It can feel like there’s little more to say about remote working.
We know about the pressures on businesses, the adjustment to makeshift bedroom offices, and the way some workers have gradually gravitated to hoping they never see a return to traditional office structures.
Despite almost two years of COVID-enforced or encouraged remote working (not to mention the trendsetters experimenting with it years ago), many businesses recognize they have not yet genuinely cracked it and achieved great remote team productivity. They’re chugging along at half speed with a frustrated workforce, outgoing costs they don’t need, and outdated reporting functions. What’s the solution for getting back to peak productivity? Intelligent leverage of KPIs.
Why all remote businesses should set KPIs
KPIs (Key Performance Indicators) can be used to evaluate employee and team productivity and highlight room for improvement. Businesses worldwide harness these metrics to log the internal progress of individual employees, particular departments, and the business as a whole.
At a time when employee unproductivity is a leading concern, it’s important companies establish clear, efficient, and measurable systems and parameters for their employees to operate in. They’ll not only improve team productivity but uncover potential pain points within their workforce.
From here, businesses can examine and implement new ways to streamline workloads and promote efficiency, such as:
- Trackable project milestones
- Enhanced information distribution amongst teams
- Data-based decision on project management and development
- Simplified performance evaluations for all employees
While employee motivation is governed by a number of factors, setting KPIs gives companies invaluable insight into refining expectations and how they can build a workplace that puts employee wellbeing, growth, and profitability on an equal footing.
Setting workable KPIs
The implementation of the right KPIs allows both employees and team leaders to objectively assess and contribute to projects and daily tasks without the need for extensive supervision and briefing.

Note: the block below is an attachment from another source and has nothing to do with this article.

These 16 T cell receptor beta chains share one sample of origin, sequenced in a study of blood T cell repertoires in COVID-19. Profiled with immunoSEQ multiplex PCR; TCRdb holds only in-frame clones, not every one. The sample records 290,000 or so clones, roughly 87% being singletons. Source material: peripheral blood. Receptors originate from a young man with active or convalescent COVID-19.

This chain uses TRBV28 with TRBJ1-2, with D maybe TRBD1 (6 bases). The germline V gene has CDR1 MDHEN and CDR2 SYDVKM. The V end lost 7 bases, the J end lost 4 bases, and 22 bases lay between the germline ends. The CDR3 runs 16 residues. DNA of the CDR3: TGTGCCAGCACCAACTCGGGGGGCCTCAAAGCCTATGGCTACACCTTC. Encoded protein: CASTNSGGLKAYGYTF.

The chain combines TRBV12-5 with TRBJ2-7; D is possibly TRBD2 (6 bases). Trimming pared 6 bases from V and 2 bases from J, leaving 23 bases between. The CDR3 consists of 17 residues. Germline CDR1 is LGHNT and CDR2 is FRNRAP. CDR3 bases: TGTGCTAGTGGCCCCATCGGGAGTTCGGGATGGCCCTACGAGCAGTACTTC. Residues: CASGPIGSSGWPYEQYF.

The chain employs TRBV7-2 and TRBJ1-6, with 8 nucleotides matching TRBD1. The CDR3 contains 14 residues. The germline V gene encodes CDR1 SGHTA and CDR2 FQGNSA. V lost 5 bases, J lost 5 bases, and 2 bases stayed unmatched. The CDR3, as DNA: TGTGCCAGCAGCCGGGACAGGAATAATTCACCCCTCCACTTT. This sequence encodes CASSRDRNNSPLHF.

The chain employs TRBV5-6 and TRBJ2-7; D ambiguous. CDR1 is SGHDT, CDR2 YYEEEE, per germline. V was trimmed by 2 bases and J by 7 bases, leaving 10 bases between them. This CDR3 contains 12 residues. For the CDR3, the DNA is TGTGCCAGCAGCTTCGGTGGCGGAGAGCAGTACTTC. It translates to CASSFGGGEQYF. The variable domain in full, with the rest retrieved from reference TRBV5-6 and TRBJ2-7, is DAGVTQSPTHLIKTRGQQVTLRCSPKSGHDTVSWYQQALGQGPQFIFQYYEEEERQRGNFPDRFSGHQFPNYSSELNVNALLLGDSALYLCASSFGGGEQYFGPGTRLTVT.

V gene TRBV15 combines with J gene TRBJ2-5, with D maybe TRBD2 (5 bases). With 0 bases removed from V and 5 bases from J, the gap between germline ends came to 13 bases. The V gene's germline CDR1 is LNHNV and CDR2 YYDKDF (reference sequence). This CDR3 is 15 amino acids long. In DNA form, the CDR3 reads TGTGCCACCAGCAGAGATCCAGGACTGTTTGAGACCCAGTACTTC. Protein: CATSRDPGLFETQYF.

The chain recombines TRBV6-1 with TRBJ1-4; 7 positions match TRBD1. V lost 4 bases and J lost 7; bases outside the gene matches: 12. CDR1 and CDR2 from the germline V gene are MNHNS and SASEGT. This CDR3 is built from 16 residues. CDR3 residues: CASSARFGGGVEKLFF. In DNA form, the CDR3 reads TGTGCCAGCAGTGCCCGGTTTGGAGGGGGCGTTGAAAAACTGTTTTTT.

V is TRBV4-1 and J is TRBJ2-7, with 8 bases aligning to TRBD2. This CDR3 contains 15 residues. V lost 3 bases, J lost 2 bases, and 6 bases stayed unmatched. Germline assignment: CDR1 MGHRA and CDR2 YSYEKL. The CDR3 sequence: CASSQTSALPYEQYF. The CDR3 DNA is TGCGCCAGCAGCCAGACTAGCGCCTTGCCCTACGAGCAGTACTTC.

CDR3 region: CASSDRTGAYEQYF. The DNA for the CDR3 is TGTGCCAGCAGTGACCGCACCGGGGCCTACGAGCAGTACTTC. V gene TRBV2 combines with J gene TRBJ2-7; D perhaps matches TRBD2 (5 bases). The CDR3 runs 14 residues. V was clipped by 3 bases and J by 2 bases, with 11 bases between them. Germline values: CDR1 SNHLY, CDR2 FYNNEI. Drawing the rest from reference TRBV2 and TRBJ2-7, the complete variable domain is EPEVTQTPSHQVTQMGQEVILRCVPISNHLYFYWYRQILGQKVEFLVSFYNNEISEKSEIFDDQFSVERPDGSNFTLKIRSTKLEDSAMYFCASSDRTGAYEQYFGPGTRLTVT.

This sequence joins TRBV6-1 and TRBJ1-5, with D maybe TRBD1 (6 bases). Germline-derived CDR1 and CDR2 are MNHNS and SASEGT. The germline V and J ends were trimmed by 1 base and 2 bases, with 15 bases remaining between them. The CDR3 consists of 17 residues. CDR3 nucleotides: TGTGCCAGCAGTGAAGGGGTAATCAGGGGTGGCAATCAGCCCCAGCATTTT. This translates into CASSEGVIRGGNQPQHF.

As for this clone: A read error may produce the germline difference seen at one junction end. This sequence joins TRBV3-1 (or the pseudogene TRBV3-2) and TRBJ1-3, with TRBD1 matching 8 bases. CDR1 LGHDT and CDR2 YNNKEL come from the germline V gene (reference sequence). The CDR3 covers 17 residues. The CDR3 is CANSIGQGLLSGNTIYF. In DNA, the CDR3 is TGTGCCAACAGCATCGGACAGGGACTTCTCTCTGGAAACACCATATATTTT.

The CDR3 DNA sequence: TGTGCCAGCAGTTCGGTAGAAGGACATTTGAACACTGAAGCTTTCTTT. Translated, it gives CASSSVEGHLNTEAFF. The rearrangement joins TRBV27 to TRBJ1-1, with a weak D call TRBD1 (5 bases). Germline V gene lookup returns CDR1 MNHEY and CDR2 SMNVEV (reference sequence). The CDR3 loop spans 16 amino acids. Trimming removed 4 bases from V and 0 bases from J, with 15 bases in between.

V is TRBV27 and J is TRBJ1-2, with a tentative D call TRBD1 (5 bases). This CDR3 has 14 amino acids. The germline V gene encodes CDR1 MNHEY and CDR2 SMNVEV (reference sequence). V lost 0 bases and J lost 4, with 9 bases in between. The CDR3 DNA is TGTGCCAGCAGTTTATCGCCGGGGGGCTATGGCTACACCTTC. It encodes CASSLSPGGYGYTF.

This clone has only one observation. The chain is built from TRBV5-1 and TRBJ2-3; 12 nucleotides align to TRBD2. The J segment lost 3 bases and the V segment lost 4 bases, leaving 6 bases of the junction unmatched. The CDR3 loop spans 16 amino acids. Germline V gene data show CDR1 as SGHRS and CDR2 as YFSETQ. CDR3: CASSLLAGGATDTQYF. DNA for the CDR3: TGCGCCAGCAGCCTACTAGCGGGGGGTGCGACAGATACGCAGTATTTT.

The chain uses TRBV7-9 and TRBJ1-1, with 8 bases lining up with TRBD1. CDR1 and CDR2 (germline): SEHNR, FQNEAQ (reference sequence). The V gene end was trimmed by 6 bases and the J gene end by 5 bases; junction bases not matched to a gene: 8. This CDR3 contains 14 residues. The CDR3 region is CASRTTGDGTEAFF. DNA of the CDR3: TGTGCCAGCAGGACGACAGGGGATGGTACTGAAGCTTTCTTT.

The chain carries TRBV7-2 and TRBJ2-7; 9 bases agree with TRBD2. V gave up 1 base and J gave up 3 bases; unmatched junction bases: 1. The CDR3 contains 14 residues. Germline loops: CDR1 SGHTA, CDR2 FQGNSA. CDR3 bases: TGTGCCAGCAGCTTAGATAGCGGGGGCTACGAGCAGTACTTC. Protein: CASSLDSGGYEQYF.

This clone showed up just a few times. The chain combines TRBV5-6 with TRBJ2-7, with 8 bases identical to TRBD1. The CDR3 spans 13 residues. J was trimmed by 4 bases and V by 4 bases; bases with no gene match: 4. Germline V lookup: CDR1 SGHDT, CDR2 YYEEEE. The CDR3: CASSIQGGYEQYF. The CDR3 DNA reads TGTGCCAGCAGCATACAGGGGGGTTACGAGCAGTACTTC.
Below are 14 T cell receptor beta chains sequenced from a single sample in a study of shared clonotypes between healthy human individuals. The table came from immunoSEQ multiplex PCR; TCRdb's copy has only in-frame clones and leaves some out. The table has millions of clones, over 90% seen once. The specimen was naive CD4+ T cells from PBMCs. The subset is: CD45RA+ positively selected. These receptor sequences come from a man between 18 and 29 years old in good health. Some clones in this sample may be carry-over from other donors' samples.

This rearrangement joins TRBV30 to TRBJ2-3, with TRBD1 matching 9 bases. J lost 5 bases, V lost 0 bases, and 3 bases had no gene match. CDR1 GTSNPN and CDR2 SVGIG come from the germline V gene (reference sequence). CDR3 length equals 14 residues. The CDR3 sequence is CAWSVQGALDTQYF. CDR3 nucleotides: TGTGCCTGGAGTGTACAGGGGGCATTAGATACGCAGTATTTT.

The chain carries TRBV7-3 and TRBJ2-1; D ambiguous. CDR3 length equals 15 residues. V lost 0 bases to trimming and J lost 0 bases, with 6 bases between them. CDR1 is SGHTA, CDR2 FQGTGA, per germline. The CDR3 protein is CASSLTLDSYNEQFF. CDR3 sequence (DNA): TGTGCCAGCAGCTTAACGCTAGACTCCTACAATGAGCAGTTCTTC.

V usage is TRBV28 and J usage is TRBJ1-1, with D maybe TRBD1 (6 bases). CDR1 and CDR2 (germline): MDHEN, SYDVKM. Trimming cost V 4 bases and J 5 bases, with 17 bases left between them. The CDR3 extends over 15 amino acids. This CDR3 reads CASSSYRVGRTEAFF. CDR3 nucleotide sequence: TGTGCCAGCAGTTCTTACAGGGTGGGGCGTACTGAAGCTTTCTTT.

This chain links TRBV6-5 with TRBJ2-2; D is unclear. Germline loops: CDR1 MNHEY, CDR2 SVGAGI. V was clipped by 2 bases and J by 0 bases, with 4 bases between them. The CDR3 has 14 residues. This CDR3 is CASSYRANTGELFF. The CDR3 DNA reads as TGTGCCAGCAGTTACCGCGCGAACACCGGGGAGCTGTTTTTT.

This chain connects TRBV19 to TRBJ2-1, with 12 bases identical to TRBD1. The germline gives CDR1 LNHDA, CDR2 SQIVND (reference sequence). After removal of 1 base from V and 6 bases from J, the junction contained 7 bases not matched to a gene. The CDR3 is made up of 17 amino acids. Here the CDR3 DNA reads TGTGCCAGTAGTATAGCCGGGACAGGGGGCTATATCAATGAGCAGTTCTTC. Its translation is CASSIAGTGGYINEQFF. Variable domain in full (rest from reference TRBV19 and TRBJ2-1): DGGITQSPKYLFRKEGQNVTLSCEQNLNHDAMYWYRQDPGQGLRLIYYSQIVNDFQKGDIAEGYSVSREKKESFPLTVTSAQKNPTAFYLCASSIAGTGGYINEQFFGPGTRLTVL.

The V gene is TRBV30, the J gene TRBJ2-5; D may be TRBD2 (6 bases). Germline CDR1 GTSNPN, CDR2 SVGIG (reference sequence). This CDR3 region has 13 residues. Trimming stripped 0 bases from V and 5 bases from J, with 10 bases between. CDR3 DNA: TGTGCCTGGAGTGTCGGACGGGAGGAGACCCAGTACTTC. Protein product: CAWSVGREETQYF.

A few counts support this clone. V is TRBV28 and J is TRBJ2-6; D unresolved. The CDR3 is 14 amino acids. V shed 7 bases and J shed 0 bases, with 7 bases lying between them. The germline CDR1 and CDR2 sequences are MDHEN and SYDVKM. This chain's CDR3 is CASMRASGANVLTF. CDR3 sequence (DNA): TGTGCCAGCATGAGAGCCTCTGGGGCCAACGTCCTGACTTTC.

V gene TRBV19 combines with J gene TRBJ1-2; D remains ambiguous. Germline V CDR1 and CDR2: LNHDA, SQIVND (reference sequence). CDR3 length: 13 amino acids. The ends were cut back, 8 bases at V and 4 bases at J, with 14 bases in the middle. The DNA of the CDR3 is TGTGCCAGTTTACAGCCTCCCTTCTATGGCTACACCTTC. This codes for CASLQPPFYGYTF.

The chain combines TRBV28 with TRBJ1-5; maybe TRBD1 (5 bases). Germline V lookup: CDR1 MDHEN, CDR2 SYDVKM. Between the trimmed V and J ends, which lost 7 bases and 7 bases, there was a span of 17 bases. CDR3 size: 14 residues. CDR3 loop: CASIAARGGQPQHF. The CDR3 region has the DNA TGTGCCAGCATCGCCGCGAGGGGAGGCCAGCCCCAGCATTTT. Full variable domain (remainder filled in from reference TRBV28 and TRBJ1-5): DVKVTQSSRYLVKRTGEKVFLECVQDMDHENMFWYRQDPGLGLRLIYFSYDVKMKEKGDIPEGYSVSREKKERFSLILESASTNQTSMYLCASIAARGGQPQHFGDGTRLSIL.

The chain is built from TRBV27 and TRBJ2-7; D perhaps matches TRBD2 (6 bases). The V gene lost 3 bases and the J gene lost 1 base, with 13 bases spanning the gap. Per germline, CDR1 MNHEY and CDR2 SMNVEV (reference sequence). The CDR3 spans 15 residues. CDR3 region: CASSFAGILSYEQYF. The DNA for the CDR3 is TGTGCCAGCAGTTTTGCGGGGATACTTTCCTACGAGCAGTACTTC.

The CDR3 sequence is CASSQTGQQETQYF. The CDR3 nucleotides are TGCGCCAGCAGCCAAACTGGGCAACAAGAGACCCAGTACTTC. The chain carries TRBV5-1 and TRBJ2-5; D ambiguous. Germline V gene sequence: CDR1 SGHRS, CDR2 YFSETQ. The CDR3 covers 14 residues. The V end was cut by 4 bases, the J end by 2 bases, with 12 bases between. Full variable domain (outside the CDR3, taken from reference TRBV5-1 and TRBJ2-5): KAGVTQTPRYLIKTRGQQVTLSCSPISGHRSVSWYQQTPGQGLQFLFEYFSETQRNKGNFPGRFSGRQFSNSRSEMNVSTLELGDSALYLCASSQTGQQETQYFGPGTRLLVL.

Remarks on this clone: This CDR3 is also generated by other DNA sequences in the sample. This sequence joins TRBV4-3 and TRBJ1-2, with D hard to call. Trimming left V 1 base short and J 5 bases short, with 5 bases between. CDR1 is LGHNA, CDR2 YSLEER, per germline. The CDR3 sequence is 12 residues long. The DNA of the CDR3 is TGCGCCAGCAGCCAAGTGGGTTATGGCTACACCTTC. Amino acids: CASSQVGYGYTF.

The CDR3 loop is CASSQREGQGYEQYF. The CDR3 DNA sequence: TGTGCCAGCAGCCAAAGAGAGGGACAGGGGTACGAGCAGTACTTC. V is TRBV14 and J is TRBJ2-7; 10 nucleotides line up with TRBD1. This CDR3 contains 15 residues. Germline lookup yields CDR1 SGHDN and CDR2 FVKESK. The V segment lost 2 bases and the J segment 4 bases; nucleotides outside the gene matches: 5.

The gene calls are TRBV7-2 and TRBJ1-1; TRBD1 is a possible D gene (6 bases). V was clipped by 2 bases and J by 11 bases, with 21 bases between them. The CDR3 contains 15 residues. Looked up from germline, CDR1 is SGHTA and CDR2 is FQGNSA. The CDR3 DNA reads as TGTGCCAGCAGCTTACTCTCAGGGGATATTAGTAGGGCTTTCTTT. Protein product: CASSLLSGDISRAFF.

The best KPIs are realistic and measurable, prioritizing the employee’s personal ability, adaptability, workload, and growth opportunities as both an individual and part of a team. If these KPIs aren’t realistically manageable within a three, six or twelve-month period, they can become harmful, lowering morale and affecting team productivity. That’s why the best KPIs are usually devised and owned by the person responsible for achieving them (top-down KPIs rarely work).
Workable KPIs should also reflect the business implementing them. They require not only an evaluation of its staff, but the goals of the people leading them.
A small ecommerce store operating out of a bedroom, for example, may be aiming to improve sales on ebay by the end of the year, so rigorous KPIs possess fewer benefits. While a more established store may be looking to improve on their organic rankings compared to local competitors, an entirely different and more complex range of factors to measure. The workability of KPIs is largely contextual and will therefore vary from business to business.
Remote working KPIs
The widespread adoption of remote working forced many businesses to rework, re-evaluate, or abandon their existing KPIs entirely.
If your pre-COVID KPIs relied on constant supervision, reporting, and office-based time management, they’re impossible to retrofit into a remote working setting. At their most basic level, key performance indicators of a successful remote working business need to address the following: